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I FIELD AJN1) FARM.

I GARDENING GOSSIP.

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THE AGRICULTURAL HOLDINGS…

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THE AGRICULTURAL HOLDINGS ACT. PROPOSED AMENDMENTS. I A deputation has waited on Mr. Long, President of the Board of Agriculture, from the Central Chamber of Agriculture, for the purpose of urging the introduction during the present session of a bill to amend the Agricultural Holdings Act. The depu- tation consisted of 53 delegates, representing not only the Central Chamber, but local chambers throughout the country. Mr. A. F, Jeffreys, M.P., introduced the deputa- tion, explaining that it came there in consequence of a resolution passed by the Central Chamber. About 30 chambers were represented. They did not wish any great change in the Act, but a simplification of its provisions. He alluded to the beneficial effects of the Diseases of Animals Act. Mr. W. Lipscomb (Yorkshire) reviewed the legis- tion of the subject. The present Act had failed from the ignorance of those who administered it. He handed the president a report made by the Special Committee of the Chamber, and suggested that the amendments should take the lines of that report. Mr. Channing, M.P., said the Act should define more clearly the rights of landlords and tenants as regards tenants' improvements. The change in methods of agriculture also made it necessary that amendments should be affected. He suggested that the bill should be introduced early, so that agricul- turists could fully discuss it. Mr. Clare Sewell Read (East Anglia) said they did not expect the bill to pass this year it would be suffi- cient if it were introduced. Mr. C. Middleton (Yorks Cleveland), Mr. W. W. Berry (Kent), and Mr. S. Kidner (West Country), also spoke. Mr. Long, in reply, said he was glad to hear the health of the country was so good, and that the measure which had brought that about was so much appreciated. The difficulties which had faced them had occurred in other countries, and had been there found insuperable, but these had been removed in this country, and he believed permanently removed. As a rale, a Minister could feel nothing but gratitude when', a Deputation came to him to strengthen his hands. On the present occasion his satisfaction was very much tempered, because of their recommendation being limited in its effect to the introduction of a bill that session. A large number of members of Parlia- ment believed that would be fatal to the bill, and, though favourable to the proposed legislation, did not agree that the bill should be introduced at this late period of the session. The work of the Government was carried on by agreement among the Ministers, who arranged what legislation should be proceeded with. He was doing his best for agriculture, and he challenged them to point to a Government which had done more for agriculture than the present one in the last four years. He was, there- fore, a little disappointed in regard to some of the expressions which had been used. They had, however, exercised their discretion in press- ing that on him. They wished, in the first place, that there should be legislation to amend the Agricultural Holdings Act, and next that it should be introduced this session. He must say that he had never made a speech dealing with the general subject of agriculture without stating, in the most precise and definite terms that he knew how to command, that it was the intention of the Government to deal with that question, and that he had studied it and had a bill ready to be introduced. When he found speakers doubting if such statements had been made, it made him feel that no explicit terms were enough. He could not be more explicit than he had been already. He had long been familiar with the admir- able report which had been handed to him that day. They had studied and digested it and appreciated its great value. They would deal with the whole ques- tion shortly, and, they hoped, in such a fashion as to render further legislation unnecessary. He did not think that more criticism was needed than they already had in the Chamber's Report. He had believed that agiculturists were inclined to be pessi- mistic, but there was no sign of that in their sugges- tion that the bill would be a non-controversial mea- sure. There was no subject which was likely to be so controversial as any question of land tenure. He felt that the fault in the existing Act was due to the methods by which it was applied rather than to any failings in the Act itself. There were, however, faults which did require removing, and the Act gene- ratly brought up to the modified condition of things. But he could not see his way to introduce the bill this 'session, as it would only lead to useless contro- versy. He considered his colleagues and he were pledged to deal with that question, and he hoped to do so next session. If they had not already dealt with it, it was because they considered other matters should come first.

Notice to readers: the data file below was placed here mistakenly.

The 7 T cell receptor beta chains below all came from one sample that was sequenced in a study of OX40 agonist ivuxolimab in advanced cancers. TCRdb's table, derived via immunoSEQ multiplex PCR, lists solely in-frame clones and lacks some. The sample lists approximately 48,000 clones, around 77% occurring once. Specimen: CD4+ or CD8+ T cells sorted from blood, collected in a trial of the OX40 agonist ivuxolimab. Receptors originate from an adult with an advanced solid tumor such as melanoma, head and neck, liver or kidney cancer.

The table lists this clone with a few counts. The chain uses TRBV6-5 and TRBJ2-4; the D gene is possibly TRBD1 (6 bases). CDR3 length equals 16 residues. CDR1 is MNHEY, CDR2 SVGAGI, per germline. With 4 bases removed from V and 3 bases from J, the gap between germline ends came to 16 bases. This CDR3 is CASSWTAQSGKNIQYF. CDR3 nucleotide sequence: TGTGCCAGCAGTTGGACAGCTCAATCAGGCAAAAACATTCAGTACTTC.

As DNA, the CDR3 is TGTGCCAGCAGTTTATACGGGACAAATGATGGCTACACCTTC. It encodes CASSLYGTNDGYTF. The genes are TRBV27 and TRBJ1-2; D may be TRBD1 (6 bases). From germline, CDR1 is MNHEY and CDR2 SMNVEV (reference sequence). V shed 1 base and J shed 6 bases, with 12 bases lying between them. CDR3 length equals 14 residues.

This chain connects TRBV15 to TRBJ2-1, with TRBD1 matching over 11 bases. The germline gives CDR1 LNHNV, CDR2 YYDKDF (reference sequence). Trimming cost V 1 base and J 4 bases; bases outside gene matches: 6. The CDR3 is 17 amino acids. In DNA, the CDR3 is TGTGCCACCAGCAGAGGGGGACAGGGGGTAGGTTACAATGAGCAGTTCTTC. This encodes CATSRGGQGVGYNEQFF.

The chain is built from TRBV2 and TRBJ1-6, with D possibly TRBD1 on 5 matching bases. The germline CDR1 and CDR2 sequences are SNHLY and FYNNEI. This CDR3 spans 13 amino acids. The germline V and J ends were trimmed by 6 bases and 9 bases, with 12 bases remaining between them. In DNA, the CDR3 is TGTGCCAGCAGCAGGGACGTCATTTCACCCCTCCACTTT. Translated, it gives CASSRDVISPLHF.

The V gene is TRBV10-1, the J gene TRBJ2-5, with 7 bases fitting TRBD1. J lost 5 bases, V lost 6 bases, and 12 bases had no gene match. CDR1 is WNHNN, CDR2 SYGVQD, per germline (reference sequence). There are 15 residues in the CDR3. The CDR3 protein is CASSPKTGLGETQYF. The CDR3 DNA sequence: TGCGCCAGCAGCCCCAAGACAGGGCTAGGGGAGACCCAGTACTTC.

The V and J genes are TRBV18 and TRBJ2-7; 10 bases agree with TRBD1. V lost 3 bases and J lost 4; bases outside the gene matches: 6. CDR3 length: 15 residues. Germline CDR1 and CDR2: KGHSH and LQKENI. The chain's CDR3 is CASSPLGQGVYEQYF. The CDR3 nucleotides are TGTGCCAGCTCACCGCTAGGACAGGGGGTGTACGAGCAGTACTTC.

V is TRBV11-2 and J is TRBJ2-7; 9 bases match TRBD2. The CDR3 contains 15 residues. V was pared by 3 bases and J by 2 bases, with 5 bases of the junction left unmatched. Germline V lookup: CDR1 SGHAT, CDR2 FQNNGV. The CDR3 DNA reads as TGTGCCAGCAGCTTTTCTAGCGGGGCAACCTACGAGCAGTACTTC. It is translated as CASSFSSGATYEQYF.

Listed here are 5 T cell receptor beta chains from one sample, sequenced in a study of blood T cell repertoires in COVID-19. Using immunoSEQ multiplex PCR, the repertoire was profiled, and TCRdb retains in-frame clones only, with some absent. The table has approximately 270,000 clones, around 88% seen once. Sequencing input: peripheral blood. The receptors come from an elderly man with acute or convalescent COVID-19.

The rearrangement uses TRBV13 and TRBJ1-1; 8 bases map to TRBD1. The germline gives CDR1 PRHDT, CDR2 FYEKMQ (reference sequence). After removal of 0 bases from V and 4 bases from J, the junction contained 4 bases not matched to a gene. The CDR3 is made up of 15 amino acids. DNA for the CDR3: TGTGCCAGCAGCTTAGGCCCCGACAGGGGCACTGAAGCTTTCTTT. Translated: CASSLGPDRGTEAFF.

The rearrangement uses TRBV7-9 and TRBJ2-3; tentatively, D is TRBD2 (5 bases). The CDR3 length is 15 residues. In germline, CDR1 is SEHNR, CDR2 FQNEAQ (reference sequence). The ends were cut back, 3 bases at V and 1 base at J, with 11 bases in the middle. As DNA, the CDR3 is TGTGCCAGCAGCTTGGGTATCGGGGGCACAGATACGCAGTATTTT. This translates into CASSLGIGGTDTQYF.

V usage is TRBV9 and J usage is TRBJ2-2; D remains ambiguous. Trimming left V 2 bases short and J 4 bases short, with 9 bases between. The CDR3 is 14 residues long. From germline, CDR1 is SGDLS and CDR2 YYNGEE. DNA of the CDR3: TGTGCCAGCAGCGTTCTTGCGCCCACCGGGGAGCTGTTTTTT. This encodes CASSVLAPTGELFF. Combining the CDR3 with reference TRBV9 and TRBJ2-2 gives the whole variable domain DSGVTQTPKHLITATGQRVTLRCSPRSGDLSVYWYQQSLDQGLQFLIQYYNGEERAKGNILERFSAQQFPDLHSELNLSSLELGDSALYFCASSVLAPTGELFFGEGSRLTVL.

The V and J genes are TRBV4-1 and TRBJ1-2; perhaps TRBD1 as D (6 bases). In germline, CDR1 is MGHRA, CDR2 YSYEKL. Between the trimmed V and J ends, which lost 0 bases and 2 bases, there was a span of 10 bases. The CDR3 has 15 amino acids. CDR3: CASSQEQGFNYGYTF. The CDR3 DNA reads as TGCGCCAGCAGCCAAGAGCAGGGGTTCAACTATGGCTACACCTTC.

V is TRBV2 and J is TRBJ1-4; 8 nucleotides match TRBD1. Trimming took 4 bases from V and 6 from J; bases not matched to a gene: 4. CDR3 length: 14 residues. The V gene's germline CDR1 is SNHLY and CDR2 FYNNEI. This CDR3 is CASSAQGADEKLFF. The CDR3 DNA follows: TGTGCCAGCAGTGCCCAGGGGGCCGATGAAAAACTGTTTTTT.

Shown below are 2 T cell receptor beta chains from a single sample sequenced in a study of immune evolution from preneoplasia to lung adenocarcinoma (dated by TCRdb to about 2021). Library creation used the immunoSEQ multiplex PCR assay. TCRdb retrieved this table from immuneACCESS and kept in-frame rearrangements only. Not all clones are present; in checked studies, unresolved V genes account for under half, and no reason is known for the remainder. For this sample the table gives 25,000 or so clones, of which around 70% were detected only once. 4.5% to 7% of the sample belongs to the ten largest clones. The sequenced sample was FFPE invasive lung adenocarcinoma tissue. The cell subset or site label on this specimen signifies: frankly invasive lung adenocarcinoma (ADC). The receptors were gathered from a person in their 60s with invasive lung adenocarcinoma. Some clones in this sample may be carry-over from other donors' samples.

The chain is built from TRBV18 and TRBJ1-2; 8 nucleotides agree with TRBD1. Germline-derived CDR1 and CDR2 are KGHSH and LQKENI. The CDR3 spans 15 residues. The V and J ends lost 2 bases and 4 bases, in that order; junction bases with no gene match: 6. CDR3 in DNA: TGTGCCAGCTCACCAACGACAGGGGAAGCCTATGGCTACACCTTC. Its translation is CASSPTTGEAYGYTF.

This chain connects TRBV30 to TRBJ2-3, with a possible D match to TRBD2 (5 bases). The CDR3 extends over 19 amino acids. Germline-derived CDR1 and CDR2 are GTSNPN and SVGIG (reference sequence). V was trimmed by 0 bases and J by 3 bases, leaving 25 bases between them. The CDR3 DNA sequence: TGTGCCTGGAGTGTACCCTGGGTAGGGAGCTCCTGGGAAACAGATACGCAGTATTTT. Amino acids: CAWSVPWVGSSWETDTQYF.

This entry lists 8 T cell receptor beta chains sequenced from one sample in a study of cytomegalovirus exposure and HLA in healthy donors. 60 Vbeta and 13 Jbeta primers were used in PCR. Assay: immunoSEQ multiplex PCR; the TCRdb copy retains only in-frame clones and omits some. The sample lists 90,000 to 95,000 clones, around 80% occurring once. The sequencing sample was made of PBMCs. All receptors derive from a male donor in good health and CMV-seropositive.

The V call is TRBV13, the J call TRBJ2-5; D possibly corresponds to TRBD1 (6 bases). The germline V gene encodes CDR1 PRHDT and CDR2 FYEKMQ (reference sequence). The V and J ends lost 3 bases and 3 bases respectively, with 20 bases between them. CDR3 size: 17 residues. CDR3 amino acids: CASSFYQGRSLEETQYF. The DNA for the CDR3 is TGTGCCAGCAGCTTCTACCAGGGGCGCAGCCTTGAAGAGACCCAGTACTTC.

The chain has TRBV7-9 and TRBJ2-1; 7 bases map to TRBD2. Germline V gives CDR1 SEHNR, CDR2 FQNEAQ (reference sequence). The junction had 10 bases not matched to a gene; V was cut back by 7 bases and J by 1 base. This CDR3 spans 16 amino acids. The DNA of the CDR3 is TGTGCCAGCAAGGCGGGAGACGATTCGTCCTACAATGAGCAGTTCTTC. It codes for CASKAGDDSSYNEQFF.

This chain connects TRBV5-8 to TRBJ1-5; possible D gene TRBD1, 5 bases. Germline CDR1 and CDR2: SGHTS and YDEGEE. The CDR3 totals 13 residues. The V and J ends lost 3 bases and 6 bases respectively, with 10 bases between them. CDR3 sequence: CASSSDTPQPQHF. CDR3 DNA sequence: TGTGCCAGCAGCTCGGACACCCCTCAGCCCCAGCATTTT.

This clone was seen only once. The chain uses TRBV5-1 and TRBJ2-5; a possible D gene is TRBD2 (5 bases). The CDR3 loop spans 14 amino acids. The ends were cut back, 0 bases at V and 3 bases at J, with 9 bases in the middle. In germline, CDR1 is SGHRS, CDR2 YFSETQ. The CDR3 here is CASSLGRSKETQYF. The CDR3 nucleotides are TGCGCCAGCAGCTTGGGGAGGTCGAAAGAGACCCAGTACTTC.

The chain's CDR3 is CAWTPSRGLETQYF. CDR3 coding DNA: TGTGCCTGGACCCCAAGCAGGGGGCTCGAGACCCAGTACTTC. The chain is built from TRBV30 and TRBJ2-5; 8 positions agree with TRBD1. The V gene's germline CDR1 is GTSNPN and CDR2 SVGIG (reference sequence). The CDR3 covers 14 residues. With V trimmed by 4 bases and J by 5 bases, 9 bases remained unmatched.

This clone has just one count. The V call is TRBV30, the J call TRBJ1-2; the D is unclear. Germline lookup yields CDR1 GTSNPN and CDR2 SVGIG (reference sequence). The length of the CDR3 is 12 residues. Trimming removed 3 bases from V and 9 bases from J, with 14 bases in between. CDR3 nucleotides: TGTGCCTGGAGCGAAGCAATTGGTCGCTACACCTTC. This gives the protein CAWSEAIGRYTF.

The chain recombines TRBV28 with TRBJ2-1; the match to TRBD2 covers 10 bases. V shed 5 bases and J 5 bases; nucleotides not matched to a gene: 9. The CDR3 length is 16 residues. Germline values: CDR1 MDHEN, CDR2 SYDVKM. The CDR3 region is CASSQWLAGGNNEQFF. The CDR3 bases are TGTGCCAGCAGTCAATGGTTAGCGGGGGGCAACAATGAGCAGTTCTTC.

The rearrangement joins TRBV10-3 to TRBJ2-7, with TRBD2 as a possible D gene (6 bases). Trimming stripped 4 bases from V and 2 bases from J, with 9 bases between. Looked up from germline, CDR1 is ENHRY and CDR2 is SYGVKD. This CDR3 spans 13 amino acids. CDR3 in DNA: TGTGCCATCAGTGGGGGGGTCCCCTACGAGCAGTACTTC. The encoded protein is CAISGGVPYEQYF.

SIR EDWARD HULSE'S WILL. I

IWASTE OF BREAD BY SOLDIEPS.

IPOSTPONEMENT OF A ROYALI…

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A FIGHT THAT FAILED.

OPERATIONS ON SALISBURY PLAIN.…

AN ARTIST'S WILL. I

AUTHORS' CLUB, I

MELODRAMA AND REALISM. I

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I THE MANACLES ROCKS.

ISERVANTS' WAGES. I

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ILONDON'S POOR.-

IPRESENTS TO THE QUEEN.

ITHE UGANDA RAILWAY.

CAPTURED BY CANNIBALS.-

ITRANS-AFRICAN TELEGRAPH.

IREMARKABLE LIKENESS.

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